5. Utilize advanced Internet search options. Go directly to specific search options like Workabroad and the Ikon website instead of floating across the vast array of job offers on the net. Read the daily newspapers to see if any suitable jobs abroad for your qualifications are being advertised.
6. Network for successful job hunting. Developing a network, both online and physical, is a great way to increase your chances. Someone could lead you to someone else who can help you find your next job. Make contacts within your preferred list of employers and use them fruitfully to research the organizations.
7. Quantity is not your solution. Avoid chasing every job advertised and apply only to those where your skills and qualification fit in correctly, ignoring those that vaguely relate to your skills and profile. Decide on what kind of career you want beforehand and identifying some countries and organizations overseas that you’d like to join. Go after them.
8. Employers are waiting to hear from you. Don’t wait for a job to be advertised. Continue focused searching for jobs without waiting for a prospective employer to respond to your application. Who knows! You may even receive multiple job offers.
9. Know yourself and be you. Employers want to know what you can offer them. They expect you to reveal yourself sincerely, not play-act or be false and over smart. Never lie in your resume. You are sure to be caught out at the interview if you do.
10. The interview. Eat well and show up on time. Dress neatly and formally. Don’t make excuses of any kind. Keep eye contact, relax, and speak slowly and in a clear tone, without signs of nervousness.
11. Sell yourself through your story. Mention your specific skills and experience, and recall how you handled earlier tasks and situations. Pepper your story with real time examples and the selectors will understand you better.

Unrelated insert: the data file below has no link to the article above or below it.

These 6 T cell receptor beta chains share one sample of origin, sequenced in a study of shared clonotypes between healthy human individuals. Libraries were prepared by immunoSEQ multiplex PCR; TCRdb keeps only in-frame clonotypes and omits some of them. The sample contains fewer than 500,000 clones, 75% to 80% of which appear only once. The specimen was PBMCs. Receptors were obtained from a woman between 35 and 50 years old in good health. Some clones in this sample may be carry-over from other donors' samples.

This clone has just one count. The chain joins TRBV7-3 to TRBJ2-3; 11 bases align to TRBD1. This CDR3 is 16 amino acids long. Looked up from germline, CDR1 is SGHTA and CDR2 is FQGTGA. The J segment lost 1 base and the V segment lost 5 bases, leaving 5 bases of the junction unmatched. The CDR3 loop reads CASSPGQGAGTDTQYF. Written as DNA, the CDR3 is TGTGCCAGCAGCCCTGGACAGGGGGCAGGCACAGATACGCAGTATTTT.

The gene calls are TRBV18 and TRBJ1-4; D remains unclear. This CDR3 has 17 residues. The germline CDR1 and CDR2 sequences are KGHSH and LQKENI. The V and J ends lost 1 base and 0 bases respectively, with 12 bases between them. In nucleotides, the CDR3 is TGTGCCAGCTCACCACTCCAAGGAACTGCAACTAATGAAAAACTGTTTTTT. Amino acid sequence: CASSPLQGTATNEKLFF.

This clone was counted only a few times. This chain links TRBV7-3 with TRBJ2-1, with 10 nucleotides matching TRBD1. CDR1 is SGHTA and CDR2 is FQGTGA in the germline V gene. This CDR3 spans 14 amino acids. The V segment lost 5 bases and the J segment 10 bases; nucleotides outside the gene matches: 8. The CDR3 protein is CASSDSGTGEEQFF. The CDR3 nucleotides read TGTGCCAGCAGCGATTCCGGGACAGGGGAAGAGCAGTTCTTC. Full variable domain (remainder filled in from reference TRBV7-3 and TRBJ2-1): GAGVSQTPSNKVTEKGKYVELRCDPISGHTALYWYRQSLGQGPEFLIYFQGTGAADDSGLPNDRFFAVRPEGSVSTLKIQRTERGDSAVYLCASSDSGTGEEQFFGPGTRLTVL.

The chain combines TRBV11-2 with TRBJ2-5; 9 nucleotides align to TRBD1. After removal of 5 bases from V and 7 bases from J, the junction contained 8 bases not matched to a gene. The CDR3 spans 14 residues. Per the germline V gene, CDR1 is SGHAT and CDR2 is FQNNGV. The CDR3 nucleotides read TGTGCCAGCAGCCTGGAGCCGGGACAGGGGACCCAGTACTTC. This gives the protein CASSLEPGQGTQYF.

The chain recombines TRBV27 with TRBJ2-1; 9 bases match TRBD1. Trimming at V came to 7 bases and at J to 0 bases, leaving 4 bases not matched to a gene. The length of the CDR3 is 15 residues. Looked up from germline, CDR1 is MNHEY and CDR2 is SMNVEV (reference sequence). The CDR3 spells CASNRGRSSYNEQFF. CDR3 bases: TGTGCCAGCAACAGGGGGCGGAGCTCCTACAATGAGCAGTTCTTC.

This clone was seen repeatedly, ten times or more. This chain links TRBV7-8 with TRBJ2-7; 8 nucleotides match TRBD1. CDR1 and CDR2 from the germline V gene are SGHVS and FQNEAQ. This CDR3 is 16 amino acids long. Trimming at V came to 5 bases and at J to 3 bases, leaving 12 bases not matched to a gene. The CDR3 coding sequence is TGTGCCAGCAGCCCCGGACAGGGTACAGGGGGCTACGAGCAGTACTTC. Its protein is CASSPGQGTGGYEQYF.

Continue to update and re-educate yourself on your profession from developments in the trade. Read up extensively on articles covering interview proceedings and how to handle questions.
If you are already following all of the above, with no results, fine tune your methods and continue your efforts. There’s also no harm checking with others on whether they feel that you’re really doing your best, because that is all it takes for success – results will always be in direct proportion to your effort. The big day is certainly coming.
©2015 Ikon Solutions Asia, Inc.
All rights reserved. No part of this article shall be reproduced, stored in a retrieval system, or transmitted by any means, electronic, mechanical, photocopying, recording, or otherwise, without written permission from Ikon. No patent liability is assumed with respect to the use of the information contained herein. Although every precaution has been taken in the preparation of this article, the publisher and author assume no responsibility for errors or omissions. Neither is any liability assumed for damages resulting from the use of information contained herein.
Ikon specifically disclaims any responsibility for any liability, loss or risk, personal or otherwise, which is incurred as a consequence, directly or indirectly, of the use and application of any of the contents of this article.